I say granite, you say sno-balls, either way, I like mine boozy.


Back in 2010, we popped in to Hansons Sno-Bliz, a place that has been open for almost 75 years, a New Orleans institution.

We met with Sara Rohan, an author of a fantastic book on eating (that I suggest you read before heading over there) who spoke in great detail about the specifics of a sno-balls. From what I can determine, sno-balls and sno-cones are the same thing. To New Orleaners this comment is rather a travesty.. You see its all in the ice quality, the lighter the shave, the better the cone..

This shop had been selling sno-balls for years, Ernest had invented the machine that carved the ice, a better, softer ice than other cone makers. Mary made the syrups. The hardest decision I had to make on the trip was what my flavour was going to be – too much choice is dangerous.

I loved them then, my final choice of lime and satsuma was delicious, but more importantly I loved that it was such a simple pleasure. Kids and adults alike lined up outside, knowing their favourite flavours, getting excited, and getting messy. Somehow it was better than ice cream, and I say this with reverence – I am mad about ice cream… And it was better, because you could design your own..


We tasted many a granite in Napoli, mostly made on the streets with the lemon base, and then topped further with your flavour of choice. Some were made in a big barrel, iced from the outside by salt and large peices of ice, chilling the syrup within. Mostly we saw the churning machines, that reminded me of margaritas that I drank too many of when I was 18.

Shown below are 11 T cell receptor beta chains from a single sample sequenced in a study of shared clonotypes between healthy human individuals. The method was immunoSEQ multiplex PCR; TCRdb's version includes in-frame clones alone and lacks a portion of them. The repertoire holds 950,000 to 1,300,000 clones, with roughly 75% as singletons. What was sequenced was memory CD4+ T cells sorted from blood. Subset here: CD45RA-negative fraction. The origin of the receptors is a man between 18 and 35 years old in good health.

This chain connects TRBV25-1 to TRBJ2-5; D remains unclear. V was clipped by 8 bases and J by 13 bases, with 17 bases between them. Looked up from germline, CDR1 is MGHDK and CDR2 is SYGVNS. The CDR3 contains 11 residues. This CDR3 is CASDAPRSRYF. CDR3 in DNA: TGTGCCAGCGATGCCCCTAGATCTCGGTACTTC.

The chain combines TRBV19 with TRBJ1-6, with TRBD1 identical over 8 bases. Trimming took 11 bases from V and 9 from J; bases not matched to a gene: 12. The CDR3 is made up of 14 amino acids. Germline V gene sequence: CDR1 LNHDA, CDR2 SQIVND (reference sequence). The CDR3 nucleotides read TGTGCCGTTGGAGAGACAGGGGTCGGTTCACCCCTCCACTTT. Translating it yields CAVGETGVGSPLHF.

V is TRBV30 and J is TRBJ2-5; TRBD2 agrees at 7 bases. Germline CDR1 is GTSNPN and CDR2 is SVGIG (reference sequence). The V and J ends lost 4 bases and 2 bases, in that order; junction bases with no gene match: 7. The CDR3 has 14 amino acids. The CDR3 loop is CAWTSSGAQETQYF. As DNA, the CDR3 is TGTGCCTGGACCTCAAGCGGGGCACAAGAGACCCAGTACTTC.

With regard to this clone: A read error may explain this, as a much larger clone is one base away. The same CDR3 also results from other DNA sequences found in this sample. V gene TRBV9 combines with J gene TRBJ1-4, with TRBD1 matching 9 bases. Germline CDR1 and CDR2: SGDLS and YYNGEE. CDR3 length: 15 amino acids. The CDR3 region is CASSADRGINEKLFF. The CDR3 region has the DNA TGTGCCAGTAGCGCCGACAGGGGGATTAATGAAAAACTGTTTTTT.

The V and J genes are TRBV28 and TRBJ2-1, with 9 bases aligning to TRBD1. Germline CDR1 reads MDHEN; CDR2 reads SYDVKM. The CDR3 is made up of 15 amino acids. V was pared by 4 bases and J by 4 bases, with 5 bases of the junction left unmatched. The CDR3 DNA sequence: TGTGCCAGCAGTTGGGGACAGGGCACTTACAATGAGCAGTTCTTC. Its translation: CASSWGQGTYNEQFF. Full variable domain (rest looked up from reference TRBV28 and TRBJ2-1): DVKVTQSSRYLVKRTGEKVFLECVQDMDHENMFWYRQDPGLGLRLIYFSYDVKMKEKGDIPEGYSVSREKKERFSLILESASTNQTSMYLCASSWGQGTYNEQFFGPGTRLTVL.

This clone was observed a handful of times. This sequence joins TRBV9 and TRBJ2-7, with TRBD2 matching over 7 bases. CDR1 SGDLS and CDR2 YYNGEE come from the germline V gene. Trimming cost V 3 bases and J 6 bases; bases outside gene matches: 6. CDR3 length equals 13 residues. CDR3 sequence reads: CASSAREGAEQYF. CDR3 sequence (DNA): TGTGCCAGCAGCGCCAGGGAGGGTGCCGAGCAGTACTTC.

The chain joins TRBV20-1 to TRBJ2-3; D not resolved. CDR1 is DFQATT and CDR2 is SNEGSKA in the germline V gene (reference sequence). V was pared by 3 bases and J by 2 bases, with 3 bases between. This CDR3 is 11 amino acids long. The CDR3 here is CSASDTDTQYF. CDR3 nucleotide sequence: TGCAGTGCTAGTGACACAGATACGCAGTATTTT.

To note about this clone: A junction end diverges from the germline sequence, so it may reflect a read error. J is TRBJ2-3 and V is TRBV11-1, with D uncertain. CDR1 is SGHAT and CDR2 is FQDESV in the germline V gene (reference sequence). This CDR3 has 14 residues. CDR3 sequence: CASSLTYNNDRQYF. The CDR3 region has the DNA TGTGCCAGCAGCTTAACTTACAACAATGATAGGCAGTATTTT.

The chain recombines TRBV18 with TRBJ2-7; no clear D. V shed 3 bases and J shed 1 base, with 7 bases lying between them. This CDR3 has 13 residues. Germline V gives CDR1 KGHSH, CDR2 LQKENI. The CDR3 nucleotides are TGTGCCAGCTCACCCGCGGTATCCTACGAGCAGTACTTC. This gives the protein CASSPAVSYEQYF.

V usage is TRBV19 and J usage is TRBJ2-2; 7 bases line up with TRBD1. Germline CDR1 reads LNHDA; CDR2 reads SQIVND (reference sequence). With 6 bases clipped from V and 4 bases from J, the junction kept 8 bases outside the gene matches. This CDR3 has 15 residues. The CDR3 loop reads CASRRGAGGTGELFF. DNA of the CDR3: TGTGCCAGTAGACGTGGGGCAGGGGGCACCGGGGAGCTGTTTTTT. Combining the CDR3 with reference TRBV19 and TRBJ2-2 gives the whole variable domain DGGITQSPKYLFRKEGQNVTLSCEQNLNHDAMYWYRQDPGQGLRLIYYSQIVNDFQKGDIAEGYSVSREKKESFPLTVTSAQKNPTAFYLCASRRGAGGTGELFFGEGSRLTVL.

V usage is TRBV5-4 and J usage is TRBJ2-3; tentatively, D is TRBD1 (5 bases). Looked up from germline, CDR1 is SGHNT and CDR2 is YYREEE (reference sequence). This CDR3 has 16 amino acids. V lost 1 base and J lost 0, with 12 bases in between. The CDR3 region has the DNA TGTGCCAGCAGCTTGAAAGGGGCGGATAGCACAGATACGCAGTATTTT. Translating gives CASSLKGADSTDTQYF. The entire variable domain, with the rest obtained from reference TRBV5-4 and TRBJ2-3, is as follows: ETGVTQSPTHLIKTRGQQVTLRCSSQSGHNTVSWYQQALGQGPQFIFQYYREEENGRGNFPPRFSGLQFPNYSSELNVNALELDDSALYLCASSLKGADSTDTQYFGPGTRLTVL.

IMG_1925Now that we are back in London, and we have COPPA and 2 new sparkly sno cone/granite machines. We don’t have Ernests mechanical skills, but we do have a super-duper Japanese version, as the Japanese are also crazy about sno-cones. We have also been experimenting. As you may know, we have been making our own Chinotto syrup which we have now begun to add to our granite, and we also have a classic lemon sherbet, made by grating lemon zest for hours and seeping this in sugar syrup. This week we will add a delicious lime and sea salt, which evokes thoughts of the seaside.. The list will go on!


Upstairs at COPPA BAR & BBQ we are able to get even more inventive, and this time with boozyness. Our Cynar and Aperol granite is bitter but topped with our lemonade it makes for the perfect balance. We also layer one in our friend StellaCello’s pompelmocello which is a perfect after dinner treat. Frankly, the choice again can be  dangerous, but always in a good way.

3 thoughts on “I say granite, you say sno-balls, either way, I like mine boozy.

  1. I experienced my first ever New Orleansian snoball the other day (Piety St – Bywater) and was pleased to discover that it really is far superior to the cheapo UK Slush Puppy (which is what I feared). This is a brilliant idea – I just hope the Great British climate provides the required heat!

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